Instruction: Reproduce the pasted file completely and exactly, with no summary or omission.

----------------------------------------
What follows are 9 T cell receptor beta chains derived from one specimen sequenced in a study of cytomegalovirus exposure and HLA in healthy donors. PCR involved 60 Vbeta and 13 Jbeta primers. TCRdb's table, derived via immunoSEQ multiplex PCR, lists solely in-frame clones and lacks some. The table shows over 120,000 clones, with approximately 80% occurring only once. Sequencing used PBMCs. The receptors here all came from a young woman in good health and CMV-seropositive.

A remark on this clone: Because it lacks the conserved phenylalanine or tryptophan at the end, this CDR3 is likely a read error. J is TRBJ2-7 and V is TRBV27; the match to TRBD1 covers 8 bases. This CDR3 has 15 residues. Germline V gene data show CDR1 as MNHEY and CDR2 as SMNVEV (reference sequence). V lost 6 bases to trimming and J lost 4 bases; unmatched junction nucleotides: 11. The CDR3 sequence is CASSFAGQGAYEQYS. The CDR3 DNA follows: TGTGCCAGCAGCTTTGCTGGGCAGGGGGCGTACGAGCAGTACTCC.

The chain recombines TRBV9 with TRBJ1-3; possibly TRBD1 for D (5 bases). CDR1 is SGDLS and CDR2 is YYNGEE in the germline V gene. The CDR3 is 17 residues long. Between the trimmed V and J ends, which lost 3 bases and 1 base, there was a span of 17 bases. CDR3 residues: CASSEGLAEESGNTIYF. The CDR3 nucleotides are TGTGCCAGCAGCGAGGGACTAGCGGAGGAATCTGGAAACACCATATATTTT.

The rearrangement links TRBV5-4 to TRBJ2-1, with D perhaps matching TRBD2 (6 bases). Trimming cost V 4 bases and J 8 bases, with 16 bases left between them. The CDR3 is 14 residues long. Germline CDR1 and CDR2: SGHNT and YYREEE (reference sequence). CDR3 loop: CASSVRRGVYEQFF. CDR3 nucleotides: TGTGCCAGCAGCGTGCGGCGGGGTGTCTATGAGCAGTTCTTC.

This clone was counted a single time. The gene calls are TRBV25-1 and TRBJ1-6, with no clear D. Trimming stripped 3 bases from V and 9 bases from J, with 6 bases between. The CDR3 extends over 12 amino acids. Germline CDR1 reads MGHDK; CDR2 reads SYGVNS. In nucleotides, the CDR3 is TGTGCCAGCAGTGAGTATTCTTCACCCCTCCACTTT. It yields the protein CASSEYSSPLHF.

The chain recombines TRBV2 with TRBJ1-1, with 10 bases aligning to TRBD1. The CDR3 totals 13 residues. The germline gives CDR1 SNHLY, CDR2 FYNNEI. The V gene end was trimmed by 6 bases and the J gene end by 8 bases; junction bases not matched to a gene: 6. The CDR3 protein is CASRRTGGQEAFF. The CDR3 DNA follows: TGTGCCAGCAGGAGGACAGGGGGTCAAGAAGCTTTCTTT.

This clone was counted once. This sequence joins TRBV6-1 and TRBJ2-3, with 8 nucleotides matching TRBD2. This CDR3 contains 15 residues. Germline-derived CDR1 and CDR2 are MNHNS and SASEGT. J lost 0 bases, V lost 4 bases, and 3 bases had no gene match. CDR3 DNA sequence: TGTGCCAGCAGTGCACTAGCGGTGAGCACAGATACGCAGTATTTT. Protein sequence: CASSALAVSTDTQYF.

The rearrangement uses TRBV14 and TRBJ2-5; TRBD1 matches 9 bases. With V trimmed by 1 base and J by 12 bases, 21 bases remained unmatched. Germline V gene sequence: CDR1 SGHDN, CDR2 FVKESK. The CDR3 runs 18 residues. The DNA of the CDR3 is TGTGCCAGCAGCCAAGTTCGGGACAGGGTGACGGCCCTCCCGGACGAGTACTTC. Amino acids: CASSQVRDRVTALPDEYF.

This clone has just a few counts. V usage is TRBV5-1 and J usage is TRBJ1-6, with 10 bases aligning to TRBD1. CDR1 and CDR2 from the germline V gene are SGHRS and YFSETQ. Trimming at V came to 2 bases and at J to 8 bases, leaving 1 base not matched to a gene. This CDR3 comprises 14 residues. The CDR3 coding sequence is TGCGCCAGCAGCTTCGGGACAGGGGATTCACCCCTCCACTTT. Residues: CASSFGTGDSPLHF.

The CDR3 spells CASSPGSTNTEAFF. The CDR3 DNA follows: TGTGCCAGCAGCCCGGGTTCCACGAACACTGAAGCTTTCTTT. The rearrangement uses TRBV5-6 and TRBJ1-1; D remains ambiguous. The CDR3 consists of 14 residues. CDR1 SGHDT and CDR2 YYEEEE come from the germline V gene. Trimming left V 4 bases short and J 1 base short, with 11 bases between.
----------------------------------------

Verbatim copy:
What follows are 9 T cell receptor beta chains derived from one specimen sequenced in a study of cytomegalovirus exposure and HLA in healthy donors. PCR involved 60 Vbeta and 13 Jbeta primers. TCRdb's table, derived via immunoSEQ multiplex PCR, lists solely in-frame clones and lacks some. The table shows over 120,000 clones, with approximately 80% occurring only once. Sequencing used PBMCs. The receptors here all came from a young woman in good health and CMV-seropositive.

A remark on this clone: Because it lacks the conserved phenylalanine or tryptophan at the end, this CDR3 is likely a read error. J is TRBJ2-7 and V is TRBV27; the match to TRBD1 covers 8 bases. This CDR3 has 15 residues. Germline V gene data show CDR1 as MNHEY and CDR2 as SMNVEV (reference sequence). V lost 6 bases to trimming and J lost 4 bases; unmatched junction nucleotides: 11. The CDR3 sequence is CASSFAGQGAYEQYS. The CDR3 DNA follows: TGTGCCAGCAGCTTTGCTGGGCAGGGGGCGTACGAGCAGTACTCC.

The chain recombines TRBV9 with TRBJ1-3; possibly TRBD1 for D (5 bases). CDR1 is SGDLS and CDR2 is YYNGEE in the germline V gene. The CDR3 is 17 residues long. Between the trimmed V and J ends, which lost 3 bases and 1 base, there was a span of 17 bases. CDR3 residues: CASSEGLAEESGNTIYF. The CDR3 nucleotides are TGTGCCAGCAGCGAGGGACTAGCGGAGGAATCTGGAAACACCATATATTTT.

The rearrangement links TRBV5-4 to TRBJ2-1, with D perhaps matching TRBD2 (6 bases). Trimming cost V 4 bases and J 8 bases, with 16 bases left between them. The CDR3 is 14 residues long. Germline CDR1 and CDR2: SGHNT and YYREEE (reference sequence). CDR3 loop: CASSVRRGVYEQFF. CDR3 nucleotides: TGTGCCAGCAGCGTGCGGCGGGGTGTCTATGAGCAGTTCTTC.

This clone was counted a single time. The gene calls are TRBV25-1 and TRBJ1-6, with no clear D. Trimming stripped 3 bases from V and 9 bases from J, with 6 bases between. The CDR3 extends over 12 amino acids. Germline CDR1 reads MGHDK; CDR2 reads SYGVNS. In nucleotides, the CDR3 is TGTGCCAGCAGTGAGTATTCTTCACCCCTCCACTTT. It yields the protein CASSEYSSPLHF.

The chain recombines TRBV2 with TRBJ1-1, with 10 bases aligning to TRBD1. The CDR3 totals 13 residues. The germline gives CDR1 SNHLY, CDR2 FYNNEI. The V gene end was trimmed by 6 bases and the J gene end by 8 bases; junction bases not matched to a gene: 6. The CDR3 protein is CASRRTGGQEAFF. The CDR3 DNA follows: TGTGCCAGCAGGAGGACAGGGGGTCAAGAAGCTTTCTTT.

This clone was counted once. This sequence joins TRBV6-1 and TRBJ2-3, with 8 nucleotides matching TRBD2. This CDR3 contains 15 residues. Germline-derived CDR1 and CDR2 are MNHNS and SASEGT. J lost 0 bases, V lost 4 bases, and 3 bases had no gene match. CDR3 DNA sequence: TGTGCCAGCAGTGCACTAGCGGTGAGCACAGATACGCAGTATTTT. Protein sequence: CASSALAVSTDTQYF.

The rearrangement uses TRBV14 and TRBJ2-5; TRBD1 matches 9 bases. With V trimmed by 1 base and J by 12 bases, 21 bases remained unmatched. Germline V gene sequence: CDR1 SGHDN, CDR2 FVKESK. The CDR3 runs 18 residues. The DNA of the CDR3 is TGTGCCAGCAGCCAAGTTCGGGACAGGGTGACGGCCCTCCCGGACGAGTACTTC. Amino acids: CASSQVRDRVTALPDEYF.

This clone has just a few counts. V usage is TRBV5-1 and J usage is TRBJ1-6, with 10 bases aligning to TRBD1. CDR1 and CDR2 from the germline V gene are SGHRS and YFSETQ. Trimming at V came to 2 bases and at J to 8 bases, leaving 1 base not matched to a gene. This CDR3 comprises 14 residues. The CDR3 coding sequence is TGCGCCAGCAGCTTCGGGACAGGGGATTCACCCCTCCACTTT. Residues: CASSFGTGDSPLHF.

The CDR3 spells CASSPGSTNTEAFF. The CDR3 DNA follows: TGTGCCAGCAGCCCGGGTTCCACGAACACTGAAGCTTTCTTT. The rearrangement uses TRBV5-6 and TRBJ1-1; D remains ambiguous. The CDR3 consists of 14 residues. CDR1 SGHDT and CDR2 YYEEEE come from the germline V gene. Trimming left V 4 bases short and J 1 base short, with 11 bases between.